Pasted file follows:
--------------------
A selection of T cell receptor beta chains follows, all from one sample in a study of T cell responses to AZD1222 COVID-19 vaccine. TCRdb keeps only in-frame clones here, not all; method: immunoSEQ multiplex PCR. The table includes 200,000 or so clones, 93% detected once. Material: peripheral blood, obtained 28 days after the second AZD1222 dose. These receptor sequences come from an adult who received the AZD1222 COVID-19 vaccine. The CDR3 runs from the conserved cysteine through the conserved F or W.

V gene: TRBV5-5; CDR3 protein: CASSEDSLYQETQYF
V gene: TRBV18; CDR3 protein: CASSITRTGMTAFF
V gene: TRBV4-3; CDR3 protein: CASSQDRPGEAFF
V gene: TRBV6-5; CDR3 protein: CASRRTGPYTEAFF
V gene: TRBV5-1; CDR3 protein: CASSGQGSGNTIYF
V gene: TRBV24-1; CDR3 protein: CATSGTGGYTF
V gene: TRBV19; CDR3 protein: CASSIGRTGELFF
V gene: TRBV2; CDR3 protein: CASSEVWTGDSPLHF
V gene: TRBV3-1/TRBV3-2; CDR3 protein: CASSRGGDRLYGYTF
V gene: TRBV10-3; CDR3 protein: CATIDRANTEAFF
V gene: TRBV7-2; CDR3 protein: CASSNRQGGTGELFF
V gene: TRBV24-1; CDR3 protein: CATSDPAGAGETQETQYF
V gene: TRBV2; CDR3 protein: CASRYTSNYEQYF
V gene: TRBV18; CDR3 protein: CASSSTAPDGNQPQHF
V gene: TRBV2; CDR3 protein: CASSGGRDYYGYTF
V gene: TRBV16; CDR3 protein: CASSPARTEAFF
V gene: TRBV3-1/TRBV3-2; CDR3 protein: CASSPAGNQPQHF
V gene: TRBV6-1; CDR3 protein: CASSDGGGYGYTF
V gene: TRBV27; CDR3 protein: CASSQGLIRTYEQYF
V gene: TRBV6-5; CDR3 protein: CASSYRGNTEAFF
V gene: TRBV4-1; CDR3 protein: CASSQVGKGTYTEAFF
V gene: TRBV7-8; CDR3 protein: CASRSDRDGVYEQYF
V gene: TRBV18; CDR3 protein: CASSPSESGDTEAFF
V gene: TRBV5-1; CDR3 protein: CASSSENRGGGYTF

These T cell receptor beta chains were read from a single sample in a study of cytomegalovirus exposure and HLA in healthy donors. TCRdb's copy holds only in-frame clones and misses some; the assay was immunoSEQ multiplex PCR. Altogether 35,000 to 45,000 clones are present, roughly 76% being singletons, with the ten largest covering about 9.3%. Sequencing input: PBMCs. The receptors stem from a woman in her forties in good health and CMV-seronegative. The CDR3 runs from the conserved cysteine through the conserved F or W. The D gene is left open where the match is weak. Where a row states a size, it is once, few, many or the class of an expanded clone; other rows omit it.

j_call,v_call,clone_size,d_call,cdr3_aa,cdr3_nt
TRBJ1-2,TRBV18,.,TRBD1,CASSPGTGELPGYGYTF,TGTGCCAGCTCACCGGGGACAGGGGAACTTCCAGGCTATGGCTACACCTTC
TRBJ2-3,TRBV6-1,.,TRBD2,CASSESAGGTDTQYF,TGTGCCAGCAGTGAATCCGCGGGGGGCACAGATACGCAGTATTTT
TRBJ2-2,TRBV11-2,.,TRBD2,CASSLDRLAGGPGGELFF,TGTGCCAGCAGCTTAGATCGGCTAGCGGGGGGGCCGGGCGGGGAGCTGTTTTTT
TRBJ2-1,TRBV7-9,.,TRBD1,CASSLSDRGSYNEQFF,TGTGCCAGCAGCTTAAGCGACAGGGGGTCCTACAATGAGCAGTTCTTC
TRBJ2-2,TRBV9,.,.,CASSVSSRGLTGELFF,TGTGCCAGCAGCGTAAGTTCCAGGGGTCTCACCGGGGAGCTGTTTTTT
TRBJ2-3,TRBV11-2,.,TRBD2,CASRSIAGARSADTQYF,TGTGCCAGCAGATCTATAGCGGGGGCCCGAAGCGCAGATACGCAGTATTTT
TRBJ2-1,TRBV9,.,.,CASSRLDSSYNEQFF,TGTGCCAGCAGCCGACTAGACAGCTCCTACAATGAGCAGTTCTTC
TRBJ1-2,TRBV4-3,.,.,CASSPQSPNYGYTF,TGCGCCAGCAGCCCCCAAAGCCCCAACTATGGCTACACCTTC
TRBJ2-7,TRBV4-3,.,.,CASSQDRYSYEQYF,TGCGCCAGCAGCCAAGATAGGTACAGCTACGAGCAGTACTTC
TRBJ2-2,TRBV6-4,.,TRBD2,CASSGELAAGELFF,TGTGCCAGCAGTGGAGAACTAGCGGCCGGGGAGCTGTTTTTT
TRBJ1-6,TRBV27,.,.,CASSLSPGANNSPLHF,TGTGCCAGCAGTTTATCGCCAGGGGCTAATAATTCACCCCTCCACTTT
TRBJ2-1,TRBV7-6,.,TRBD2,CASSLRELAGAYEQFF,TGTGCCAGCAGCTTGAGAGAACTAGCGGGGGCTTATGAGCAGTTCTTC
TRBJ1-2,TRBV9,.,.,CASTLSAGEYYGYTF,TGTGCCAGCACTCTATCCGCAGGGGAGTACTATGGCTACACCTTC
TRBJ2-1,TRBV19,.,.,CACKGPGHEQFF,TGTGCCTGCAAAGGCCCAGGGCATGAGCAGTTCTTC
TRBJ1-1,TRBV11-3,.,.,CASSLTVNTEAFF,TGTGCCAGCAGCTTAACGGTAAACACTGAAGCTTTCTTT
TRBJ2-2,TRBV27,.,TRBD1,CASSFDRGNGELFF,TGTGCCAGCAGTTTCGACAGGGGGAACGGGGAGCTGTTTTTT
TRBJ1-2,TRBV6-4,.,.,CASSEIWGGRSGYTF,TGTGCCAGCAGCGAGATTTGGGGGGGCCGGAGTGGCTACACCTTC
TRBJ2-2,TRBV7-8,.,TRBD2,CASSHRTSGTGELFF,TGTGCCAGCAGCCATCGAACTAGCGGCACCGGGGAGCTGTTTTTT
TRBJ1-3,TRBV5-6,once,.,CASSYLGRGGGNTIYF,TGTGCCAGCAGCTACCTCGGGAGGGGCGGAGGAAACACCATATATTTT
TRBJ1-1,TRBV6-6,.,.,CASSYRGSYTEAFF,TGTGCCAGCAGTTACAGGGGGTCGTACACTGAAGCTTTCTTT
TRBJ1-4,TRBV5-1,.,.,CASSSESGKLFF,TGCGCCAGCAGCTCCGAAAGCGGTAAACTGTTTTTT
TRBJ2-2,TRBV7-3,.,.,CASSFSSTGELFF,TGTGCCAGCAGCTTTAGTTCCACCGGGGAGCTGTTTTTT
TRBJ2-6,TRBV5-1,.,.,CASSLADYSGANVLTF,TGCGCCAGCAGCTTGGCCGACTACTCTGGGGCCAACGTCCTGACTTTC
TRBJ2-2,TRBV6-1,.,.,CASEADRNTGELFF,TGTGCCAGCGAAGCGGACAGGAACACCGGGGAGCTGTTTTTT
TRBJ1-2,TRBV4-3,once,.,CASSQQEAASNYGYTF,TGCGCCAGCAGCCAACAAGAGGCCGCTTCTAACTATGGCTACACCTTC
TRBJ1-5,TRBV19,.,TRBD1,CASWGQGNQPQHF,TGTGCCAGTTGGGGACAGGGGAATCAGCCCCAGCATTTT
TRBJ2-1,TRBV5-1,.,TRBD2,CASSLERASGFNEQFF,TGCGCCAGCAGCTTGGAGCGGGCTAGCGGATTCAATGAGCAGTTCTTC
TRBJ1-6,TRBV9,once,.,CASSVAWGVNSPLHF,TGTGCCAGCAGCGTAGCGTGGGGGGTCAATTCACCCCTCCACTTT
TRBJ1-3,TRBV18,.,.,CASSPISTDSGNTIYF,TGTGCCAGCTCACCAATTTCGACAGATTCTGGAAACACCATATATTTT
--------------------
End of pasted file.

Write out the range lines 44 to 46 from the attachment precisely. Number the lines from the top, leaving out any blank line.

TRBJ1-2,TRBV6-4,.,.,CASSEIWGGRSGYTF,TGTGCCAGCAGCGAGATTTGGGGGGGCCGGAGTGGCTACACCTTC
TRBJ2-2,TRBV7-8,.,TRBD2,CASSHRTSGTGELFF,TGTGCCAGCAGCCATCGAACTAGCGGCACCGGGGAGCTGTTTTTT
TRBJ1-3,TRBV5-6,once,.,CASSYLGRGGGNTIYF,TGTGCCAGCAGCTACCTCGGGAGGGGCGGAGGAAACACCATATATTTT